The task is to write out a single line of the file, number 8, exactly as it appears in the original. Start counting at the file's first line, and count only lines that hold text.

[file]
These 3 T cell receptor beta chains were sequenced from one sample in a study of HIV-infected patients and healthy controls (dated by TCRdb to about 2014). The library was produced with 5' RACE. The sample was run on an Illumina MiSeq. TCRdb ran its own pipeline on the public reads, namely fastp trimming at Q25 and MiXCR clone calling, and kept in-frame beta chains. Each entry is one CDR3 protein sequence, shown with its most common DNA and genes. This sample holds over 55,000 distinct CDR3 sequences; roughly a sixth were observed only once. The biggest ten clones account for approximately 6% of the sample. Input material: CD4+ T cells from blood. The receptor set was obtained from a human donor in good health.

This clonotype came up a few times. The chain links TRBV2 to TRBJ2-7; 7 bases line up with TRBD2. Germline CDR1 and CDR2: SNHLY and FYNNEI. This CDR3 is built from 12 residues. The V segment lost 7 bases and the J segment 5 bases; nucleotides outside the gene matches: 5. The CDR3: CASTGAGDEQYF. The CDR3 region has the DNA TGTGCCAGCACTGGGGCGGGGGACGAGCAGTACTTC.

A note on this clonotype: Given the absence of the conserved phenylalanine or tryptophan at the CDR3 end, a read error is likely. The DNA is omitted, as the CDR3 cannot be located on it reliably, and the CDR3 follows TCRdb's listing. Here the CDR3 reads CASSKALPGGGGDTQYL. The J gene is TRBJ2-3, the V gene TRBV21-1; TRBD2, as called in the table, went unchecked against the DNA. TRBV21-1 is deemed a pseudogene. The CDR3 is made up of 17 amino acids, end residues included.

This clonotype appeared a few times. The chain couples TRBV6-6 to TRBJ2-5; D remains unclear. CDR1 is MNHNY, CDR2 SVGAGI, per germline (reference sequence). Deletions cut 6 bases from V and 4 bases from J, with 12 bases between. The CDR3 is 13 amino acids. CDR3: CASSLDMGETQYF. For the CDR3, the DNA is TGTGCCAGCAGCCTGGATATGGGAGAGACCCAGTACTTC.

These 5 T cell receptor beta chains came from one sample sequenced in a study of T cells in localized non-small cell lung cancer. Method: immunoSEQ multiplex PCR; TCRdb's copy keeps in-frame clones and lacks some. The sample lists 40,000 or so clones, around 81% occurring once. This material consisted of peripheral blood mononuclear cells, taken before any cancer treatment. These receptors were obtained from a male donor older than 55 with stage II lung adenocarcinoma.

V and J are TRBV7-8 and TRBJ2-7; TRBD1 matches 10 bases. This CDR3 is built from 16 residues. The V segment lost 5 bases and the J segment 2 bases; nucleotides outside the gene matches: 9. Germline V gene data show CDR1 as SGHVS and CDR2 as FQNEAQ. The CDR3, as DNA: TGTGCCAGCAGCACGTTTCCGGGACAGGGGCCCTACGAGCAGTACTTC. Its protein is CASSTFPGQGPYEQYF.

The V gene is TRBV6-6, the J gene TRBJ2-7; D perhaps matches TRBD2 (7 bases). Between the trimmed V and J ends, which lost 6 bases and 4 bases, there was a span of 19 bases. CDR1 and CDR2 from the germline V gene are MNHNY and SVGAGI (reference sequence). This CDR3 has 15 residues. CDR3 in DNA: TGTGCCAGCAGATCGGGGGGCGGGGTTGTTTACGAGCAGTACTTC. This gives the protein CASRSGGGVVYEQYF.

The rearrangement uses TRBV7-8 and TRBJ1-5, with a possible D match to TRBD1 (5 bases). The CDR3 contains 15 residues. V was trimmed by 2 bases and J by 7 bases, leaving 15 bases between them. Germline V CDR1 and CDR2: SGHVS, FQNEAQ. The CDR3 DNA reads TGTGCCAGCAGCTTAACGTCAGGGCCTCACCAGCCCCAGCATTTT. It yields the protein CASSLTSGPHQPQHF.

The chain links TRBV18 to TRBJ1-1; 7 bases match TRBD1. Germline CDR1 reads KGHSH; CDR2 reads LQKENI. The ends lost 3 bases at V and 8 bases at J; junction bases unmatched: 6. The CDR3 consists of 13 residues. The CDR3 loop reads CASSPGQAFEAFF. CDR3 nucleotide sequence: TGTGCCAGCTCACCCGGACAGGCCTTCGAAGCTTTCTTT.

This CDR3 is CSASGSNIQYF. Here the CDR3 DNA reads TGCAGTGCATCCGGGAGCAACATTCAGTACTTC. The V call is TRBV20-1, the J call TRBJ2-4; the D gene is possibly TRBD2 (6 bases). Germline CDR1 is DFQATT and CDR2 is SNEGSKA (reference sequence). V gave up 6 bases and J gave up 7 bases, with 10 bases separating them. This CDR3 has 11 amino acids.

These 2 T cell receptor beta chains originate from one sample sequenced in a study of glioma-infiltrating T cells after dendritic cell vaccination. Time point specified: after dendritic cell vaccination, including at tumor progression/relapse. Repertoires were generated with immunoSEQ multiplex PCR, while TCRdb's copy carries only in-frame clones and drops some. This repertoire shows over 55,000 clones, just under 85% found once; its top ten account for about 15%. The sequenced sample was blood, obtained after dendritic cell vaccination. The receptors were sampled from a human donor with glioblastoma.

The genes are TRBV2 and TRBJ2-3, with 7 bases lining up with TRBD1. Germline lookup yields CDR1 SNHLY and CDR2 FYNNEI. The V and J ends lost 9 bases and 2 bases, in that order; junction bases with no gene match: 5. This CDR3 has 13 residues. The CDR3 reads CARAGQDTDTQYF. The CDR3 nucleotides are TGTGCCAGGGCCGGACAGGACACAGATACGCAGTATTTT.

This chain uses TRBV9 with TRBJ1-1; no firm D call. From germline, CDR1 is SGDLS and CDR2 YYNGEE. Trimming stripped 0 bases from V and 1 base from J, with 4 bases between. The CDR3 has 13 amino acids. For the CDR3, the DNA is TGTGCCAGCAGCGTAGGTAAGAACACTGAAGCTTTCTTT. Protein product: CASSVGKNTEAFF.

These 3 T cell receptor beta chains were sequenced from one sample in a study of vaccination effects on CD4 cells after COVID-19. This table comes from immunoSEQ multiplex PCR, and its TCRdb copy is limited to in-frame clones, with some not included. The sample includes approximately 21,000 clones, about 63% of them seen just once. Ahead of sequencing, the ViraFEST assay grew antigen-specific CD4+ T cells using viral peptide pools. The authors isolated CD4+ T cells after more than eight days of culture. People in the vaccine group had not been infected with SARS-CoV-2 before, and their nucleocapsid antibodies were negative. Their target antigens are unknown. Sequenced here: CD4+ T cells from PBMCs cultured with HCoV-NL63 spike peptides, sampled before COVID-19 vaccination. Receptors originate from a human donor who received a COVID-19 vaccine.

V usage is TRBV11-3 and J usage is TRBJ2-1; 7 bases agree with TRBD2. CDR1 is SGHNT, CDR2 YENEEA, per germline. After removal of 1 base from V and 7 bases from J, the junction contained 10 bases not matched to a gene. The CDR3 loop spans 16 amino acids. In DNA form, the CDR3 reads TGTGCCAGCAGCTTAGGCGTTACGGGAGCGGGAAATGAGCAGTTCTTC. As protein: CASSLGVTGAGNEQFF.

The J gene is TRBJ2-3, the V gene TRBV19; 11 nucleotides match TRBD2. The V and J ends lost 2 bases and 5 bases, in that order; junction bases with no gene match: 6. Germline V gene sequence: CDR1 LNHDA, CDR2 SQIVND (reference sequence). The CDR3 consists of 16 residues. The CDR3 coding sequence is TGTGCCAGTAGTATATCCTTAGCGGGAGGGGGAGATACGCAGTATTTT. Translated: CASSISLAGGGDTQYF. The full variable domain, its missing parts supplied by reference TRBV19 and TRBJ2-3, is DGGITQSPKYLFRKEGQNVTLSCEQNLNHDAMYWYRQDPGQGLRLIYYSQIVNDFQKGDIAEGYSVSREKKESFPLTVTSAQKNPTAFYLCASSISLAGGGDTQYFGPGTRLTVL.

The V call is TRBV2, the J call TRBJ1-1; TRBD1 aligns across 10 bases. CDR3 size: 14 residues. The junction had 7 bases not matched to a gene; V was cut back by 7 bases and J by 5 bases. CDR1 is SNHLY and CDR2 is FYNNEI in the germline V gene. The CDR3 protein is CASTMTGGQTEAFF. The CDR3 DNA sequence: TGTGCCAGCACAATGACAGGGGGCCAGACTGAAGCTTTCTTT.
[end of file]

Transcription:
The rearrangement uses TRBV7-8 and TRBJ1-5, with a possible D match to TRBD1 (5 bases). The CDR3 contains 15 residues. V was trimmed by 2 bases and J by 7 bases, leaving 15 bases between them. Germline V CDR1 and CDR2: SGHVS, FQNEAQ. The CDR3 DNA reads TGTGCCAGCAGCTTAACGTCAGGGCCTCACCAGCCCCAGCATTTT. It yields the protein CASSLTSGPHQPQHF.